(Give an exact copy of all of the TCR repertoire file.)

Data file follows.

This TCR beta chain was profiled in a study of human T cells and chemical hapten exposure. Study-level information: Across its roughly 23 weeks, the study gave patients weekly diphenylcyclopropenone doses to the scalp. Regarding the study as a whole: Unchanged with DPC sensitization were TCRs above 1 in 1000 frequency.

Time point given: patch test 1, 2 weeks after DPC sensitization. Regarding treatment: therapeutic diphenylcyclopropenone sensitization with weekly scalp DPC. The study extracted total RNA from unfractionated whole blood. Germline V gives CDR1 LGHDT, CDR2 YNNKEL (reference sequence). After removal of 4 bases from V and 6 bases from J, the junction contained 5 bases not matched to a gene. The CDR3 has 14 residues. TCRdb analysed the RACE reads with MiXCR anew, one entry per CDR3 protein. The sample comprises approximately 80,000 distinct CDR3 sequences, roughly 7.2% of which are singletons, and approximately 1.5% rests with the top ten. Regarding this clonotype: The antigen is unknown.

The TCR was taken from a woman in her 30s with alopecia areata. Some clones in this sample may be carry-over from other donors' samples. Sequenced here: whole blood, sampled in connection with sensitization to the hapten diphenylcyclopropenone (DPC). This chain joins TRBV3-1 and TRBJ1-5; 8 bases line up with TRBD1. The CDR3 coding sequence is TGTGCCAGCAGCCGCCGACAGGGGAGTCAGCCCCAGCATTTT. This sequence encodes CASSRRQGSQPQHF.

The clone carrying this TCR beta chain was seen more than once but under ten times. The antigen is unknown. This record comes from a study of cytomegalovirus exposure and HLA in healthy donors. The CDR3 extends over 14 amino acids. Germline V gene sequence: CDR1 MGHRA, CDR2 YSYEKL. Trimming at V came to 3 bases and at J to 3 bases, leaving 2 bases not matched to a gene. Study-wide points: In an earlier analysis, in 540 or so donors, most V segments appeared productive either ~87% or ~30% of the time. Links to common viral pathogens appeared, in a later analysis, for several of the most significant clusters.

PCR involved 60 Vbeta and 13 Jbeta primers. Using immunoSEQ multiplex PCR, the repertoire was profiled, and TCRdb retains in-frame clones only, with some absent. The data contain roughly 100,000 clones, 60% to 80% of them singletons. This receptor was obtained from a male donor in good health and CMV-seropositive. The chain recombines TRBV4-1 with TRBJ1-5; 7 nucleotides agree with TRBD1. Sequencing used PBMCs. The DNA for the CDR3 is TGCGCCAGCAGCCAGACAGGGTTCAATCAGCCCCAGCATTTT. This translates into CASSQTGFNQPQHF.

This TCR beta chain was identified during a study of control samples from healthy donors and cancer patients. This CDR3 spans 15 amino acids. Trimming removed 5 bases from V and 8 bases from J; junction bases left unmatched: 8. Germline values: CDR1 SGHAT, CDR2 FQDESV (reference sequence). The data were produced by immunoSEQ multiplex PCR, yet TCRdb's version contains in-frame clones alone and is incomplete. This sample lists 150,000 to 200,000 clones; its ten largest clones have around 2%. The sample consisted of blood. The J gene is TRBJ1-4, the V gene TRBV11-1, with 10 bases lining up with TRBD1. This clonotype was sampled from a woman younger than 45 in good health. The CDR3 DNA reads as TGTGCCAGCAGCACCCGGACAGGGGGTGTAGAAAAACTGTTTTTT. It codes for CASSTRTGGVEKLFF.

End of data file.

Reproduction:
This TCR beta chain was profiled in a study of human T cells and chemical hapten exposure. Study-level information: Across its roughly 23 weeks, the study gave patients weekly diphenylcyclopropenone doses to the scalp. Regarding the study as a whole: Unchanged with DPC sensitization were TCRs above 1 in 1000 frequency.

Time point given: patch test 1, 2 weeks after DPC sensitization. Regarding treatment: therapeutic diphenylcyclopropenone sensitization with weekly scalp DPC. The study extracted total RNA from unfractionated whole blood. Germline V gives CDR1 LGHDT, CDR2 YNNKEL (reference sequence). After removal of 4 bases from V and 6 bases from J, the junction contained 5 bases not matched to a gene. The CDR3 has 14 residues. TCRdb analysed the RACE reads with MiXCR anew, one entry per CDR3 protein. The sample comprises approximately 80,000 distinct CDR3 sequences, roughly 7.2% of which are singletons, and approximately 1.5% rests with the top ten. Regarding this clonotype: The antigen is unknown.

The TCR was taken from a woman in her 30s with alopecia areata. Some clones in this sample may be carry-over from other donors' samples. Sequenced here: whole blood, sampled in connection with sensitization to the hapten diphenylcyclopropenone (DPC). This chain joins TRBV3-1 and TRBJ1-5; 8 bases line up with TRBD1. The CDR3 coding sequence is TGTGCCAGCAGCCGCCGACAGGGGAGTCAGCCCCAGCATTTT. This sequence encodes CASSRRQGSQPQHF.

The clone carrying this TCR beta chain was seen more than once but under ten times. The antigen is unknown. This record comes from a study of cytomegalovirus exposure and HLA in healthy donors. The CDR3 extends over 14 amino acids. Germline V gene sequence: CDR1 MGHRA, CDR2 YSYEKL. Trimming at V came to 3 bases and at J to 3 bases, leaving 2 bases not matched to a gene. Study-wide points: In an earlier analysis, in 540 or so donors, most V segments appeared productive either ~87% or ~30% of the time. Links to common viral pathogens appeared, in a later analysis, for several of the most significant clusters.

PCR involved 60 Vbeta and 13 Jbeta primers. Using immunoSEQ multiplex PCR, the repertoire was profiled, and TCRdb retains in-frame clones only, with some absent. The data contain roughly 100,000 clones, 60% to 80% of them singletons. This receptor was obtained from a male donor in good health and CMV-seropositive. The chain recombines TRBV4-1 with TRBJ1-5; 7 nucleotides agree with TRBD1. Sequencing used PBMCs. The DNA for the CDR3 is TGCGCCAGCAGCCAGACAGGGTTCAATCAGCCCCAGCATTTT. This translates into CASSQTGFNQPQHF.

This TCR beta chain was identified during a study of control samples from healthy donors and cancer patients. This CDR3 spans 15 amino acids. Trimming removed 5 bases from V and 8 bases from J; junction bases left unmatched: 8. Germline values: CDR1 SGHAT, CDR2 FQDESV (reference sequence). The data were produced by immunoSEQ multiplex PCR, yet TCRdb's version contains in-frame clones alone and is incomplete. This sample lists 150,000 to 200,000 clones; its ten largest clones have around 2%. The sample consisted of blood. The J gene is TRBJ1-4, the V gene TRBV11-1, with 10 bases lining up with TRBD1. This clonotype was sampled from a woman younger than 45 in good health. The CDR3 DNA reads as TGTGCCAGCAGCACCCGGACAGGGGGTGTAGAAAAACTGTTTTTT. It codes for CASSTRTGGVEKLFF.